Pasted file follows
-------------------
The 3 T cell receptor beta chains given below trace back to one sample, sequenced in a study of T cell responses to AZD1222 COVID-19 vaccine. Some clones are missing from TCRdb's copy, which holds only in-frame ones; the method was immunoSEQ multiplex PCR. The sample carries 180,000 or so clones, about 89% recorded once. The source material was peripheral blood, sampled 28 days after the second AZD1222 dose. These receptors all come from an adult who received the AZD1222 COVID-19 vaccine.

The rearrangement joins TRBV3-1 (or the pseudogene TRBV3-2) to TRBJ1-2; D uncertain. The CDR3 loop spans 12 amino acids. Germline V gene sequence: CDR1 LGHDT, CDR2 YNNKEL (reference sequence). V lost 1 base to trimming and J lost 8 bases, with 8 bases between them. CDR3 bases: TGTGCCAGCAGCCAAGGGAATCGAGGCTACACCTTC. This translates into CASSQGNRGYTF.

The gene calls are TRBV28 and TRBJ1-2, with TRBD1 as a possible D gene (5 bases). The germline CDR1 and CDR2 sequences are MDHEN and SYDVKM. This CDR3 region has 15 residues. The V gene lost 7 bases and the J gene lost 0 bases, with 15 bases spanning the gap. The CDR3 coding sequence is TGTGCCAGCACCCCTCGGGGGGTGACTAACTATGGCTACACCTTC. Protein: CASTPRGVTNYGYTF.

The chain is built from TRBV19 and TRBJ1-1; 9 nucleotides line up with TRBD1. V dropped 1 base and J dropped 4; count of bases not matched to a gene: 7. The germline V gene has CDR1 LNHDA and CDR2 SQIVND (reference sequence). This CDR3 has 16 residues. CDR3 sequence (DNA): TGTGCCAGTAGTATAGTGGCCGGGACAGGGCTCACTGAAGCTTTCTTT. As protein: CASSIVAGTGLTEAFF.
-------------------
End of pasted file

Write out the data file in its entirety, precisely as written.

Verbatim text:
The 3 T cell receptor beta chains given below trace back to one sample, sequenced in a study of T cell responses to AZD1222 COVID-19 vaccine. Some clones are missing from TCRdb's copy, which holds only in-frame ones; the method was immunoSEQ multiplex PCR. The sample carries 180,000 or so clones, about 89% recorded once. The source material was peripheral blood, sampled 28 days after the second AZD1222 dose. These receptors all come from an adult who received the AZD1222 COVID-19 vaccine.

The rearrangement joins TRBV3-1 (or the pseudogene TRBV3-2) to TRBJ1-2; D uncertain. The CDR3 loop spans 12 amino acids. Germline V gene sequence: CDR1 LGHDT, CDR2 YNNKEL (reference sequence). V lost 1 base to trimming and J lost 8 bases, with 8 bases between them. CDR3 bases: TGTGCCAGCAGCCAAGGGAATCGAGGCTACACCTTC. This translates into CASSQGNRGYTF.

The gene calls are TRBV28 and TRBJ1-2, with TRBD1 as a possible D gene (5 bases). The germline CDR1 and CDR2 sequences are MDHEN and SYDVKM. This CDR3 region has 15 residues. The V gene lost 7 bases and the J gene lost 0 bases, with 15 bases spanning the gap. The CDR3 coding sequence is TGTGCCAGCACCCCTCGGGGGGTGACTAACTATGGCTACACCTTC. Protein: CASTPRGVTNYGYTF.

The chain is built from TRBV19 and TRBJ1-1; 9 nucleotides line up with TRBD1. V dropped 1 base and J dropped 4; count of bases not matched to a gene: 7. The germline V gene has CDR1 LNHDA and CDR2 SQIVND (reference sequence). This CDR3 has 16 residues. CDR3 sequence (DNA): TGTGCCAGTAGTATAGTGGCCGGGACAGGGCTCACTGAAGCTTTCTTT. As protein: CASSIVAGTGLTEAFF.